It is therefore impossible to mention podiatry without mentioning diabetes. Diabetes can affect the feet in a wide number of ways, Diabetic foot health checks include;
- Neuropathy- which means loss of sensation which usually starts off in the feet, but can also affect the hands- so you are therefore unable to recognize or prevent injury to the feet.
- Poor circulation- cramps in the calf, change in colour of the feet/ legs, the temperature of the feet maybe either extremely cold or extremely hot
- Decreased resistance to infection- which can be problematic if the foot is injured in any way.
And what do you have to do??
- Check your feet morning and night, looking for anything out of the ordinary which may include heat, redness, swelling, pus, around a cut, or even a cut that doesn’t have these signs. If you notice any of these signs then put a dry dressing on the wound and come into the clinic as soon as possible.
- moisturise the feet x2 daily. taking good care of the skin will go a long way to keeping it intact and preventing any infection going into the feet
- Make sure your shoes fit well
- Don’t walk around the house or outside barefoot
- Have regular exercise
- Eat the right foods and keep your blood sugar under control your HbA1C needs to be 6.5% ideally.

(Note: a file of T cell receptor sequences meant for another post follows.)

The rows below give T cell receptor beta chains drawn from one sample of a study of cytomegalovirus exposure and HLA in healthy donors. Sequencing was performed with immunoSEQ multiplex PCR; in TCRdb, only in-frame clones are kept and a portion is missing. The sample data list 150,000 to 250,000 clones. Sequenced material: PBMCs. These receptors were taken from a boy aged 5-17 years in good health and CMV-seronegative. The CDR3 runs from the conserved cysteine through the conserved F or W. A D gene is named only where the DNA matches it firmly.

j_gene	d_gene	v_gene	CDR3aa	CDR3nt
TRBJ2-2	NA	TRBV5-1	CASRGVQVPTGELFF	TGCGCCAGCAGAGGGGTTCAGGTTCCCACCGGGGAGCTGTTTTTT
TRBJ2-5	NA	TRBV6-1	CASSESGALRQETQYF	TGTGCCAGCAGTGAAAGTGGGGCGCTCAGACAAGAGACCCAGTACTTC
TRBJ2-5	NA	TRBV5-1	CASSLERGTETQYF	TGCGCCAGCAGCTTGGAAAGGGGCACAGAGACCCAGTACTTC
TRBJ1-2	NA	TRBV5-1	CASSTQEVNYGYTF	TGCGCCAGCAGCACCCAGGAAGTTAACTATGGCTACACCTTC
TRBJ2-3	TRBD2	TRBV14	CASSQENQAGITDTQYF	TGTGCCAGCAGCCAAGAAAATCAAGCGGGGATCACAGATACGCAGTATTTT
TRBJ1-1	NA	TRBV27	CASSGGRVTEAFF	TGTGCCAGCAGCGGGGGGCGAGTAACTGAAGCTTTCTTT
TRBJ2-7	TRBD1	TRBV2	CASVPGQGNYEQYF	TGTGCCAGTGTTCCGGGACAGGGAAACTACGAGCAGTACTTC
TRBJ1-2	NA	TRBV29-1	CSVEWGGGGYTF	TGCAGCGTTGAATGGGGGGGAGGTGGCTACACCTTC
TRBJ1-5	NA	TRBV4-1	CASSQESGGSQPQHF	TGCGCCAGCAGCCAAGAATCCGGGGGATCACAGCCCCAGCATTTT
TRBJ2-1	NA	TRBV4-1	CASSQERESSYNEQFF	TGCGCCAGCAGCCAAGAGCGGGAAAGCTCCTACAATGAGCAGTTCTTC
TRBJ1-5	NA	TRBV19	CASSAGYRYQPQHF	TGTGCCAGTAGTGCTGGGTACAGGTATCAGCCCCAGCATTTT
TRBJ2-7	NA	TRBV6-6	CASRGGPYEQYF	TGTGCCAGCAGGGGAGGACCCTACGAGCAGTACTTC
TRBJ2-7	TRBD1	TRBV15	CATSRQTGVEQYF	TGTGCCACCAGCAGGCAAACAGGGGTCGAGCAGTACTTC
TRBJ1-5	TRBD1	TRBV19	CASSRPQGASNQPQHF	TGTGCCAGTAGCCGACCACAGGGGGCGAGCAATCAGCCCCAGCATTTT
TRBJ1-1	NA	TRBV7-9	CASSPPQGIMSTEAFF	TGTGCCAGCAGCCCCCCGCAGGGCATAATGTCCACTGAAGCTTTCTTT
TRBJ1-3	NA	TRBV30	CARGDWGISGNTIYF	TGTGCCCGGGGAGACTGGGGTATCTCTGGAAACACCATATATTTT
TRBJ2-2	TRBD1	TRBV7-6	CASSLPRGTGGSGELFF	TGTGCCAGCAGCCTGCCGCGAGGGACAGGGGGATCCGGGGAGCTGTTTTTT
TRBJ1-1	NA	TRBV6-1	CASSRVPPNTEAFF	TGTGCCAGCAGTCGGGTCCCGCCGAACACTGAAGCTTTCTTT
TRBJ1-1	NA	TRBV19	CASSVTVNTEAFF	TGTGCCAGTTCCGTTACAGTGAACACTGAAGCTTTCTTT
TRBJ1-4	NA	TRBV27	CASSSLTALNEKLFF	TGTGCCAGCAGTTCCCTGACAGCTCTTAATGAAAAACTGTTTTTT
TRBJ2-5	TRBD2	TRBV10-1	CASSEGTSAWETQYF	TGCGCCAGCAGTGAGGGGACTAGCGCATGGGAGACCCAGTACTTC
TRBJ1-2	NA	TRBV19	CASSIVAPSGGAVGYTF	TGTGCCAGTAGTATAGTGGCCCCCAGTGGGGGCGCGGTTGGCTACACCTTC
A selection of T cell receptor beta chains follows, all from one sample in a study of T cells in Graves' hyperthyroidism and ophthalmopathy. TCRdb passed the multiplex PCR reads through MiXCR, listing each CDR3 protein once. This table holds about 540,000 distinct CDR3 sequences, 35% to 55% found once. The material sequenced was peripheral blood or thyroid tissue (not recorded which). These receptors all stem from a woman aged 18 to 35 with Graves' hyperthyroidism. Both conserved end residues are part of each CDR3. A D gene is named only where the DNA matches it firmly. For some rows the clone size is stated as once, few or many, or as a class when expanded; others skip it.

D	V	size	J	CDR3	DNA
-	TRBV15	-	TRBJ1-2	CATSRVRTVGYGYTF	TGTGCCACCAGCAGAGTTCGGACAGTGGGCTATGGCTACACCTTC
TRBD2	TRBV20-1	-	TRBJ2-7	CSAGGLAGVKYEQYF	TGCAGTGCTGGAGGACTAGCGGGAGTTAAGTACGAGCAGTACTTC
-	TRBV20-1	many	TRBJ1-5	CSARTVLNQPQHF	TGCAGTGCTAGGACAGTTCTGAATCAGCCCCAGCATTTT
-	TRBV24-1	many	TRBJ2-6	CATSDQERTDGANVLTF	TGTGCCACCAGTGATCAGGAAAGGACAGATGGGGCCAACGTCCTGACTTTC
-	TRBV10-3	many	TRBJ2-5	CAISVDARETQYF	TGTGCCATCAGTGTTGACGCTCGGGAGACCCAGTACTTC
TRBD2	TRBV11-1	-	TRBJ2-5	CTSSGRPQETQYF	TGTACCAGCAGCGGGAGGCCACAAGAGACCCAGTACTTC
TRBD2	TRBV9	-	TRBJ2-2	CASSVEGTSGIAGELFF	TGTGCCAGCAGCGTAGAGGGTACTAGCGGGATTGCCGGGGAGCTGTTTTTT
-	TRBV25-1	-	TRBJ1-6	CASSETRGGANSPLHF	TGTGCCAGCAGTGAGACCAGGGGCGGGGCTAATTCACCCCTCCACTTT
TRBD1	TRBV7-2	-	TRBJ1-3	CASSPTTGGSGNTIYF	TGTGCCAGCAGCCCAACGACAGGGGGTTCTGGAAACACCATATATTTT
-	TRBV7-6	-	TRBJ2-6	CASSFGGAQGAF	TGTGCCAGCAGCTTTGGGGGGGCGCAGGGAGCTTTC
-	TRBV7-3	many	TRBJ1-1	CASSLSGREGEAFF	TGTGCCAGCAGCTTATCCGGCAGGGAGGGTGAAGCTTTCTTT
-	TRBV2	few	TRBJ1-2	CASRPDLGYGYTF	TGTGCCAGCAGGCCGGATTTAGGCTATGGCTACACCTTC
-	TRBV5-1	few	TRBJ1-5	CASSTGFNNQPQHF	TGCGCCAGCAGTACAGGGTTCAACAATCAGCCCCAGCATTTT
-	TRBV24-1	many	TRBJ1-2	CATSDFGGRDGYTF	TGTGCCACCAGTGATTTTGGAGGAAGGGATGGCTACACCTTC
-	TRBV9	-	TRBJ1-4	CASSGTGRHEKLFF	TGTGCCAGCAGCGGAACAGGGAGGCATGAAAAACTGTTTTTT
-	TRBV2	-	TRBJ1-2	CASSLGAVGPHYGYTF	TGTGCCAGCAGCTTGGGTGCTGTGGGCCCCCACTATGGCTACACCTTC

- Have your feet checked by a podiatrist at least once a year.
100 people a week lose a limb in the UK through diabetes (Diabetes UK 2009). This figure is ever rising and with simple podiatric monitoring and care, we hopefully can prevent this figure including patients all over the country, the world, and in those of you with diabetes who can come in and see me at either Bartholomew Way Clinic in Horsham or Paddocks Healthcare in Henfield!!
If your reading this now and you think well I have diabetes but I don’t have any of these problems, well that’s fantastic, but it is worth seeing a podiatrist at least once a year to get a full check over of your lower limb health, including your nerves, your blood supply, your skin integrity and range of motion of your joints.
Key points if you think you have diabetes but are unsure?
- Eating more than usual
- Drinking more than usual
- Feeling tired more than usual
- Feeling pins and needles in the hands and feet
- A horrible smell when you pass water